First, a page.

With '6.6 million people unemployed,' Peebles said 'I have put out some ads and I have gotten lots of response but not a lot of skilled labor.'

Jason Smedley, assistant director, public affairs/government affairs for Farm Bureau Federation in Little Rock, told The Daily Citizen that Congressman Rick Crawford had some of his constituents reach out to him saying they needed workers for their farms. 'His office is kind of the one that initiated this effort,' Smedley said. 'So he looked at our military personnel, knowing that a lot of the reserve and the guardsmen are looking for employment so he was able to think of a way to combine the two needs. With that in mind he connected Farm Bureau and the National Guard to assist with this initiative called the Farmcorps.'

The guard and the reserve have been very eager to help, according to Smedley. They are now spreading the word about the FarmCorps and letting others know about the opportunity. Farmers are encouraged to go on the Arkansas FarmCorps Page to list their needs and times they would be needing workers for their farms.

'This is a unique effort,' Smedley said, 'but the focus is we have to make sure our farms stay running.

Agriculture is Arkansas' largest industry and we want to help keep in that way and part of that is to do our part to assist in helping these farmers in a time of need and it's also a way we can help our service members across the state with employment and giving them a chance to really play an active part in our Agriculture industry.'


JONESBORO — Area school districts continue to face obstacles as the COVID-19 pandemic continues to unfold on local, state, and international stages. During Monday night's special board meeting, Jonesboro Public Schools Superintendent Kim Wilbanks said education is rapidly changing. “We have done education the same way for hundreds and hundreds of years and in three weeks we have changed everything,” she said.

With all changes, there are some details that have to be worked out. All Jonesboro area school districts continue to find a way to educate students within the parameters of COVID-19 pandemic restrictions.

The situation is further complicated by the fact a tornado hit Jonesboro on March 28 leaving many residents with no homes, let alone electricity or internet connections.

One major obstacle all school districts are facing is student participation. During Jonesboro Public Schools special board meeting Monday night,Wilbanks said student participation is an issue. Out of a class of twenty-five students, Wilbanks said she is hearing from her educators that around five students in each class are not turning in assignments.

Misty Doyle, the district's director of curriculum, said these are not unexpected obstacles. “Anytime we are in a situation where we are trying to do remote learning, we are always talking to teachers and there are always some discrepancies.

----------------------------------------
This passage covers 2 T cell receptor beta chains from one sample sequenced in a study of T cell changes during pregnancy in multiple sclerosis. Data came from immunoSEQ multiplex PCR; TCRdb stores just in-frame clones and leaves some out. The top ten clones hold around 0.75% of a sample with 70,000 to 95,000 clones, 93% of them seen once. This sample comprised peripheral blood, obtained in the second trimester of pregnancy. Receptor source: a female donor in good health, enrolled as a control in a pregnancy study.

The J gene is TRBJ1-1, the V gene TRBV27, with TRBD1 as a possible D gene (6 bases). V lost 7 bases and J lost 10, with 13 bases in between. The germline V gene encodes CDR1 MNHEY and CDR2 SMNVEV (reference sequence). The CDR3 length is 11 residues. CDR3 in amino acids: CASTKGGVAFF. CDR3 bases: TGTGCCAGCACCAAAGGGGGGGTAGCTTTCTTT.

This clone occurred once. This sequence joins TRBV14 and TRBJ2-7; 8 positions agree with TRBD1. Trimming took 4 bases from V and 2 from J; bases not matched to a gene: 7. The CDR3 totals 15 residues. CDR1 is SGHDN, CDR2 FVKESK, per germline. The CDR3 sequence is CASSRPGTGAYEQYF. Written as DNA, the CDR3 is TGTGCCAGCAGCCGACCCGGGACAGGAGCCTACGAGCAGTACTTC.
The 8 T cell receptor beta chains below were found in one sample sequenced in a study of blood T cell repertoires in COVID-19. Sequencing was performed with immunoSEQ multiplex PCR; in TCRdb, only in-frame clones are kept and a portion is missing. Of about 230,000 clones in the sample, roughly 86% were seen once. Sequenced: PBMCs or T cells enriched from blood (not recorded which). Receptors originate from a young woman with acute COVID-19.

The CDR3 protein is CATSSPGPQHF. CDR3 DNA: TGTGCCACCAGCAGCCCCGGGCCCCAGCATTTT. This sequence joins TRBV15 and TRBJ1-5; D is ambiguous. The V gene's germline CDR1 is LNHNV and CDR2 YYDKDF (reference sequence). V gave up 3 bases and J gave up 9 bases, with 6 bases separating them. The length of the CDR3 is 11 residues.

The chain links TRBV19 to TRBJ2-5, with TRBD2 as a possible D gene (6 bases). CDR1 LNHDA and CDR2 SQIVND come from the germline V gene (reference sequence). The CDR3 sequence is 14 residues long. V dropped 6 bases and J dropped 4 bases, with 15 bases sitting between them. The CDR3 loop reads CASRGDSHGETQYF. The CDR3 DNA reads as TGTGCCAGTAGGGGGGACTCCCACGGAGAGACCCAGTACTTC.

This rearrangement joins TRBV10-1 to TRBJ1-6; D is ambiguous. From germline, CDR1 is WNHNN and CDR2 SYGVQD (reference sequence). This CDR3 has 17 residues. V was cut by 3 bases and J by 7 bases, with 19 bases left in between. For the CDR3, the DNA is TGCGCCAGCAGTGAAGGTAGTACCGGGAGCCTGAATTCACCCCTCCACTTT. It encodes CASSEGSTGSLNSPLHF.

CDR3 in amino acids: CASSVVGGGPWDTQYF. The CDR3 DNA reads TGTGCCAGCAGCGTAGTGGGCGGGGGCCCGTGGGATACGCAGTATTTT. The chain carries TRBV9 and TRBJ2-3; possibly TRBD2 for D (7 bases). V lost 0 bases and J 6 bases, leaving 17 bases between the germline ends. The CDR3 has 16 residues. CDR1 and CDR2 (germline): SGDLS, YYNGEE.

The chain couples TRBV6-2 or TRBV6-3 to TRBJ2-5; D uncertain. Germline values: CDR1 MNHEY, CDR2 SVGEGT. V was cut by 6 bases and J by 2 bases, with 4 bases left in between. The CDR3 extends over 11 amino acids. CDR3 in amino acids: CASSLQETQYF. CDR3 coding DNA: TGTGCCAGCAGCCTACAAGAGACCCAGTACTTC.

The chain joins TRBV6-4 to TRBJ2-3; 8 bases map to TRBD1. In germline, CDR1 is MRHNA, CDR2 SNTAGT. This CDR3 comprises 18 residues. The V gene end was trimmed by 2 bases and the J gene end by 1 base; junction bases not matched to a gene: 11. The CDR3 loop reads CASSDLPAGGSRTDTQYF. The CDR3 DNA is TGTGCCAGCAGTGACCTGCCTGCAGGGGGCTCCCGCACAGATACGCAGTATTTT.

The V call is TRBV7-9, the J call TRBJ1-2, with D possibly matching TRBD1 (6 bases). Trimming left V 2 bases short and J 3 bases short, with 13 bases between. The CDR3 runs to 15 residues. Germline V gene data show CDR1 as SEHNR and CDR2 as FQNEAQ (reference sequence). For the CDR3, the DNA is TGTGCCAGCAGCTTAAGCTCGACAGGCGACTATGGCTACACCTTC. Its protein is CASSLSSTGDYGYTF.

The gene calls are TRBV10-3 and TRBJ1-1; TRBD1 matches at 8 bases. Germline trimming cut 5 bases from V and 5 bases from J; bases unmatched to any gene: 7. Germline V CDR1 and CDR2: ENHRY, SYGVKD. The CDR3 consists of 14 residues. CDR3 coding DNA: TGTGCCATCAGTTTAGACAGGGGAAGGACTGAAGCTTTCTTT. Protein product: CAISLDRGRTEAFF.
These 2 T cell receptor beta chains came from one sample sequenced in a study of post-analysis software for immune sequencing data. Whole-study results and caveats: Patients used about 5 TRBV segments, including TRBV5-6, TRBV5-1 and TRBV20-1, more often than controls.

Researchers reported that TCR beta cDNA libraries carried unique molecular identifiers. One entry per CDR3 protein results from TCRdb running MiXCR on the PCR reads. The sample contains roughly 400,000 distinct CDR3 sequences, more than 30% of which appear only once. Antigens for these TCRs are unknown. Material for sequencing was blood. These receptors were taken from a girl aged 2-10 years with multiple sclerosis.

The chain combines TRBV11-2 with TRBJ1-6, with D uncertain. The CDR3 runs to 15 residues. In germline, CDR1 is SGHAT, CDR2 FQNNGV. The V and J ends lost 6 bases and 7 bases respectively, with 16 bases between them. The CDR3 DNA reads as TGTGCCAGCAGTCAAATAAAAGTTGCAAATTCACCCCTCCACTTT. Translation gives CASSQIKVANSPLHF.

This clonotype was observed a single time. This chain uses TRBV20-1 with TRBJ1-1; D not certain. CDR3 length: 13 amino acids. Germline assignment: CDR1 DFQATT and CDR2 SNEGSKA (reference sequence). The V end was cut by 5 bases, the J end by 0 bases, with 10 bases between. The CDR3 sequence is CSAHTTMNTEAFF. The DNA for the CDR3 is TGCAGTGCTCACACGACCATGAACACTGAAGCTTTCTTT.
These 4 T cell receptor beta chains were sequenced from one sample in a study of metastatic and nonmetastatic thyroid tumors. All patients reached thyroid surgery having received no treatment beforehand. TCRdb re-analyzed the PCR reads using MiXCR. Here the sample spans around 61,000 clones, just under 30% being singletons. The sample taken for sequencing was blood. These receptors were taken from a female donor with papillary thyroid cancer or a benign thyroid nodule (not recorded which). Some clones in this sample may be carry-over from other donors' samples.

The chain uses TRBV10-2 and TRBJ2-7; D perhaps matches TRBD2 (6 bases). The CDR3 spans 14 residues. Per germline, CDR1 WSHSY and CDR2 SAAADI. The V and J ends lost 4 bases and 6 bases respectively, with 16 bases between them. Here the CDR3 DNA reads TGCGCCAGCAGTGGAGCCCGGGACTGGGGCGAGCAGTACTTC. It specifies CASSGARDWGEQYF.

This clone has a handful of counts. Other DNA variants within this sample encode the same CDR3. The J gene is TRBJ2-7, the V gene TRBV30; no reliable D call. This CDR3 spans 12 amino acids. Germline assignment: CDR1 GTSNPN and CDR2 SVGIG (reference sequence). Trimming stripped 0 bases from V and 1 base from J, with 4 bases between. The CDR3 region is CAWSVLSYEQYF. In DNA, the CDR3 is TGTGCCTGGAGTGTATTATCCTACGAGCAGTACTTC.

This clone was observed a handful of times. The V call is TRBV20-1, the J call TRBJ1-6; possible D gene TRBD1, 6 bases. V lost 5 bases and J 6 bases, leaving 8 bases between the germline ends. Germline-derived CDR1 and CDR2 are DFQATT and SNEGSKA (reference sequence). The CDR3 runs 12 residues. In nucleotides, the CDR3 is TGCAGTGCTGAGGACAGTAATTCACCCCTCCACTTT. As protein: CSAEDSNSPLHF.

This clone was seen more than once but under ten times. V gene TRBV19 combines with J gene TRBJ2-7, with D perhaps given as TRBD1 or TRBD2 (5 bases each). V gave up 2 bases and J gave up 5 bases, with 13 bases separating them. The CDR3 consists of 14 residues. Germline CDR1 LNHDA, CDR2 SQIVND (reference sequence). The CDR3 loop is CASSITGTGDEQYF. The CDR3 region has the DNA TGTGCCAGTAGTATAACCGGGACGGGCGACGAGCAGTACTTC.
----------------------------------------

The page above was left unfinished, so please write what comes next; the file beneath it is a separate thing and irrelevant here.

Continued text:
Doyle said the district is tackling issues and reaching out to families to assist with needs.

We have assigned special staff such as coaches, art teachers, and music teachers to pair up with grade level teachers to assist with the problem, she said. “They are helping to call parents, and are also doing home visits,” Doyle said.

Doyle said in some cases, as the pandemic and the tornado have impacted, they are discovering families have simply left to live with other family members out of the district for lack of financial resources.

At the same time we have discovered that there are families who have moved in to the district from other areas for the same reason, she said.

Doyle said with the current situation, she is encouraging educators to remain flexible at this time. Nettleton School District Curriculum Director Grace Peterson said Nettleton has also had issues with student participation.”We are having issues with students having access (to lessons), mostly due to the tornado,” Peterson said. “The teachers are reaching out in a variety of different ways.”

Peterson said parents have been made aware of apps that can be used on phones or other devices if home internet is not available.

“We are trying to follow up and make sure people have what they need, we realize a lot of people won't be able to access the information,” she said.

Westside Superintendent Scott Gauntt said his district is not putting a lot of pressure on families at this time, but students are participating in remote learning. “We have had some work turned in electronically and some on paper,” he said. Gauntt said as a precautionary measure, educators are waiting a certain amount of time before picking up the work.

Three boxes have been placed outside each of the schools where paper packets can be turned in. “We let those packets sit there for a week,”Gauntt said, noting this is to give any possible COVID-19 virus that may have been transferred to the packets time to die out. “We want to provide feedback on work, but not at the expense of putting teachers and staff at risk.”

Guantt said at this time the district is not against any sort of timeline.

Valley View is also facing similar obstacles, but Sara Osment, Curriculum Specialist, said the district is taking a multifaceted approach. “Going into this we knew student participation would be an issue,” Osment said. “We have to look at this from a lot of different angles.” Some factors are space, limited access to the internet, loss of focus from stress, and lack of devices are some of the factors taken into account.

“We have dealt with it on a case by case basis,” she said.

Technology surveys were sent out to see what devices and internet resources families had. “We went from there to see what we could do,” Osment said.

Educators are in constant contact with their students and are using a combination of paper packets and Google Classroom to continue education at this time. “We are taking a team approach the best we can to educate our students,” she said.